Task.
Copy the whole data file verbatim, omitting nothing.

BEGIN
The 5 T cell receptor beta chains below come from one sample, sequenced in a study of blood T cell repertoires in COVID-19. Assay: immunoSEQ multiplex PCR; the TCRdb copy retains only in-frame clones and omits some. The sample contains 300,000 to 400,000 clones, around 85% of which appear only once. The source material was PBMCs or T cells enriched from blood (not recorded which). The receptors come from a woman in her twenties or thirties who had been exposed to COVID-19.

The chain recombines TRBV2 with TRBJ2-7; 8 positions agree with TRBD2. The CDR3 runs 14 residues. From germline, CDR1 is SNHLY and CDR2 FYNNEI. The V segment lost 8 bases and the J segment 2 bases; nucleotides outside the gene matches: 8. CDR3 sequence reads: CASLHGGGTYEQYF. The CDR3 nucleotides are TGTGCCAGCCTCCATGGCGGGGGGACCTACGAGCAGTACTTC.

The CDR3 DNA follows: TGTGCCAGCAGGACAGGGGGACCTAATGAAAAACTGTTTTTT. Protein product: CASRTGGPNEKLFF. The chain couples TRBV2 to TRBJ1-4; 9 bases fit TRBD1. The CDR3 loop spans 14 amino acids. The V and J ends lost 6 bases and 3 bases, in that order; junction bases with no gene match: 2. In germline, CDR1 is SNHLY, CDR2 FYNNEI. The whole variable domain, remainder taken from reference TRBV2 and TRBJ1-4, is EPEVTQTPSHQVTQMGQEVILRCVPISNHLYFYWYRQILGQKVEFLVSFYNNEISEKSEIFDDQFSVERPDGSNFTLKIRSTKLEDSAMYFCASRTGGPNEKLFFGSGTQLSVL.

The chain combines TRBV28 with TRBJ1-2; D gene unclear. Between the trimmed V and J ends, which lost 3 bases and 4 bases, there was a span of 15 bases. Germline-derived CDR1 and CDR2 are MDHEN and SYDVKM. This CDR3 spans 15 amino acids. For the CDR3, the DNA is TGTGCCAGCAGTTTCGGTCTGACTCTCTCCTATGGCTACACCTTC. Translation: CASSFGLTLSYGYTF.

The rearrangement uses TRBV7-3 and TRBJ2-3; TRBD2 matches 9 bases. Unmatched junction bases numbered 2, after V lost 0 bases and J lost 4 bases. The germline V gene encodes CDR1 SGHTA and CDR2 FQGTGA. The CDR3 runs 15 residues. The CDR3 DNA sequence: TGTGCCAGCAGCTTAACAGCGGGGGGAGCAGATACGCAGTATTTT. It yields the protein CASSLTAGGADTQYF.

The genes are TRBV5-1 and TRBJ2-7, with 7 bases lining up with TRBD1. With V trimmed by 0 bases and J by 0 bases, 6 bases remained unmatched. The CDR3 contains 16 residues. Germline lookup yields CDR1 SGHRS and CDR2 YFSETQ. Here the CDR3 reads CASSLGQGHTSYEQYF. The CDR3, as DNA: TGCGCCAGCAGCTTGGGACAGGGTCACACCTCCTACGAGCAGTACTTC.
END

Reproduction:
The 5 T cell receptor beta chains below come from one sample, sequenced in a study of blood T cell repertoires in COVID-19. Assay: immunoSEQ multiplex PCR; the TCRdb copy retains only in-frame clones and omits some. The sample contains 300,000 to 400,000 clones, around 85% of which appear only once. The source material was PBMCs or T cells enriched from blood (not recorded which). The receptors come from a woman in her twenties or thirties who had been exposed to COVID-19.

The chain recombines TRBV2 with TRBJ2-7; 8 positions agree with TRBD2. The CDR3 runs 14 residues. From germline, CDR1 is SNHLY and CDR2 FYNNEI. The V segment lost 8 bases and the J segment 2 bases; nucleotides outside the gene matches: 8. CDR3 sequence reads: CASLHGGGTYEQYF. The CDR3 nucleotides are TGTGCCAGCCTCCATGGCGGGGGGACCTACGAGCAGTACTTC.

The CDR3 DNA follows: TGTGCCAGCAGGACAGGGGGACCTAATGAAAAACTGTTTTTT. Protein product: CASRTGGPNEKLFF. The chain couples TRBV2 to TRBJ1-4; 9 bases fit TRBD1. The CDR3 loop spans 14 amino acids. The V and J ends lost 6 bases and 3 bases, in that order; junction bases with no gene match: 2. In germline, CDR1 is SNHLY, CDR2 FYNNEI. The whole variable domain, remainder taken from reference TRBV2 and TRBJ1-4, is EPEVTQTPSHQVTQMGQEVILRCVPISNHLYFYWYRQILGQKVEFLVSFYNNEISEKSEIFDDQFSVERPDGSNFTLKIRSTKLEDSAMYFCASRTGGPNEKLFFGSGTQLSVL.

The chain combines TRBV28 with TRBJ1-2; D gene unclear. Between the trimmed V and J ends, which lost 3 bases and 4 bases, there was a span of 15 bases. Germline-derived CDR1 and CDR2 are MDHEN and SYDVKM. This CDR3 spans 15 amino acids. For the CDR3, the DNA is TGTGCCAGCAGTTTCGGTCTGACTCTCTCCTATGGCTACACCTTC. Translation: CASSFGLTLSYGYTF.

The rearrangement uses TRBV7-3 and TRBJ2-3; TRBD2 matches 9 bases. Unmatched junction bases numbered 2, after V lost 0 bases and J lost 4 bases. The germline V gene encodes CDR1 SGHTA and CDR2 FQGTGA. The CDR3 runs 15 residues. The CDR3 DNA sequence: TGTGCCAGCAGCTTAACAGCGGGGGGAGCAGATACGCAGTATTTT. It yields the protein CASSLTAGGADTQYF.

The genes are TRBV5-1 and TRBJ2-7, with 7 bases lining up with TRBD1. With V trimmed by 0 bases and J by 0 bases, 6 bases remained unmatched. The CDR3 contains 16 residues. Germline lookup yields CDR1 SGHRS and CDR2 YFSETQ. Here the CDR3 reads CASSLGQGHTSYEQYF. The CDR3, as DNA: TGCGCCAGCAGCTTGGGACAGGGTCACACCTCCTACGAGCAGTACTTC.